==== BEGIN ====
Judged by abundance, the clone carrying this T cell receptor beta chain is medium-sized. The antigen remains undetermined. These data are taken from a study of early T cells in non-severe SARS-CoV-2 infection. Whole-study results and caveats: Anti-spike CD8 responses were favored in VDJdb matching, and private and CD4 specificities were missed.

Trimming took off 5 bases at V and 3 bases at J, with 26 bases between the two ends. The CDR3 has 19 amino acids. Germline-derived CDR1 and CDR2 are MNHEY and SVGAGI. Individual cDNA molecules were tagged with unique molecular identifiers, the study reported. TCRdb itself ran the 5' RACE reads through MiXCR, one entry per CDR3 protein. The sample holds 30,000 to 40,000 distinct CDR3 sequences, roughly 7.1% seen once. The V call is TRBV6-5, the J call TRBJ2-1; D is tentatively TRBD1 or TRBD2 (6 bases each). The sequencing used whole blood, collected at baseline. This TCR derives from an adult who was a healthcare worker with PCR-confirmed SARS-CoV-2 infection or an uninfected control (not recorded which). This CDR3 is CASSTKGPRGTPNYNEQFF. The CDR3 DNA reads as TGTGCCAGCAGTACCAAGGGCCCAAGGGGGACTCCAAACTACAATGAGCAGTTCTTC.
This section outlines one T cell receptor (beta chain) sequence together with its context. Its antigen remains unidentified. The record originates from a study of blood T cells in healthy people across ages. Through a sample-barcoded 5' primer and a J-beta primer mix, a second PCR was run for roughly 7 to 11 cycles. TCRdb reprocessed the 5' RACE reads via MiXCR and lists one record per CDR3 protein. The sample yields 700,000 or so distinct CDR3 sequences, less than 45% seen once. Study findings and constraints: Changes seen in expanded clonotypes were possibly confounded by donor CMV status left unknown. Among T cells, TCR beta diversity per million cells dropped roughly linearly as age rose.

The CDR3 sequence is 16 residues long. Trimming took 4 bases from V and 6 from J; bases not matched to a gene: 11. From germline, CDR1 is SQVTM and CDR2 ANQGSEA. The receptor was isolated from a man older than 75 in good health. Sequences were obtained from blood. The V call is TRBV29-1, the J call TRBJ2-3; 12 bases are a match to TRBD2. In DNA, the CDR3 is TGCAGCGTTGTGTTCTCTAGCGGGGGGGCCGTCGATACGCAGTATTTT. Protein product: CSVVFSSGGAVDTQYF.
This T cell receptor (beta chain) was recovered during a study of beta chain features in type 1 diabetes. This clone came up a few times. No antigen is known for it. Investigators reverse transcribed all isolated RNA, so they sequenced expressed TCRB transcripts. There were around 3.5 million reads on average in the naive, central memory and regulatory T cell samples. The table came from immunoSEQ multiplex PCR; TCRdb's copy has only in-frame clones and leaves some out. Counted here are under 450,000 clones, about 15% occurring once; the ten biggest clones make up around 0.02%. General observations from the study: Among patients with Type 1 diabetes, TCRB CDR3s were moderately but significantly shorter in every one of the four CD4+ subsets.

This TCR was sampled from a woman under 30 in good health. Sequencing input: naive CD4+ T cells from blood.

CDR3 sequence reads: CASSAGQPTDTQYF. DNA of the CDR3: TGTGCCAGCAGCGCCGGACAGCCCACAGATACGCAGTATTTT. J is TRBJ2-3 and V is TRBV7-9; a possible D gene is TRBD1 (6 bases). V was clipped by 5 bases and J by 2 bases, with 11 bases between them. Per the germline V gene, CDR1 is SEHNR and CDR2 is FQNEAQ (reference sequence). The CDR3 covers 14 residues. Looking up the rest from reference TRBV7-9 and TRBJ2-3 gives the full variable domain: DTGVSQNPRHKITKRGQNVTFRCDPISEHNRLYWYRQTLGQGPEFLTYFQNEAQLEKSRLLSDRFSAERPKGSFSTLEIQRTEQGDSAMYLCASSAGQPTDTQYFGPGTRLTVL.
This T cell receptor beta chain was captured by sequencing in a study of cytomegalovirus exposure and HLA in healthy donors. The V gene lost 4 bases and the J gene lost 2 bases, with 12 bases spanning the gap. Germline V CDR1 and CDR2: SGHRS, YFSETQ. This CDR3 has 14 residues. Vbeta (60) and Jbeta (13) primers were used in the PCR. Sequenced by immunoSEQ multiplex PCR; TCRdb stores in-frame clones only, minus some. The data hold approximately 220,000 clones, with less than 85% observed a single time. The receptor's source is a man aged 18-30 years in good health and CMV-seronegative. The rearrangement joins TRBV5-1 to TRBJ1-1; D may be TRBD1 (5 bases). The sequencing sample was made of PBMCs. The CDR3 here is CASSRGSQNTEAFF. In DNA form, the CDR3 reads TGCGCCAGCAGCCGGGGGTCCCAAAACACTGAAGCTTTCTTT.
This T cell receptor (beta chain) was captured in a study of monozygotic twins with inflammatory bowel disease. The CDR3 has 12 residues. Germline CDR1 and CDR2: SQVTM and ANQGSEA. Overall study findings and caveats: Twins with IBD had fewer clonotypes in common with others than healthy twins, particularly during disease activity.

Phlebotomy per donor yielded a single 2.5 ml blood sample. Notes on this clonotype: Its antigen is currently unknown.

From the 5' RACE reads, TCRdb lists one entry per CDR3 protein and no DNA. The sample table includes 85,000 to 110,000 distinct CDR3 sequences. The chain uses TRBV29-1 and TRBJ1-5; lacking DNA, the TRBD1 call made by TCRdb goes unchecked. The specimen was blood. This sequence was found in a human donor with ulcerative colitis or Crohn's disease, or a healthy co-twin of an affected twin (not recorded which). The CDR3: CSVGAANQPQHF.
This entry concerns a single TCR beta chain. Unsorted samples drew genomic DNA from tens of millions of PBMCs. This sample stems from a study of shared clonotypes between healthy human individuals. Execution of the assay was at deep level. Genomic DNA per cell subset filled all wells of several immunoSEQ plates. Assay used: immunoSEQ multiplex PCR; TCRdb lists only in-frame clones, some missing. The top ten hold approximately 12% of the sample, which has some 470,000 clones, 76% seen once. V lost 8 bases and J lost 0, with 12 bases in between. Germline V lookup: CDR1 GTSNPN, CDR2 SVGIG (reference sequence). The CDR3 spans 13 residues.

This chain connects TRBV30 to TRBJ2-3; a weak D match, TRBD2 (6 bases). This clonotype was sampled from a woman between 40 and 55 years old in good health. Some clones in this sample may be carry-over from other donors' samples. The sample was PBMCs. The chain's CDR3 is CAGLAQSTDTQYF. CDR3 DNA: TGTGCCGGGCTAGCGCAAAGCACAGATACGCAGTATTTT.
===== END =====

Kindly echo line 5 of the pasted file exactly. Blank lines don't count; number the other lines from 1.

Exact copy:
This T cell receptor (beta chain) was recovered during a study of beta chain features in type 1 diabetes. This clone came up a few times. No antigen is known for it. Investigators reverse transcribed all isolated RNA, so they sequenced expressed TCRB transcripts. There were around 3.5 million reads on average in the naive, central memory and regulatory T cell samples. The table came from immunoSEQ multiplex PCR; TCRdb's copy has only in-frame clones and leaves some out. Counted here are under 450,000 clones, about 15% occurring once; the ten biggest clones make up around 0.02%. General observations from the study: Among patients with Type 1 diabetes, TCRB CDR3s were moderately but significantly shorter in every one of the four CD4+ subsets.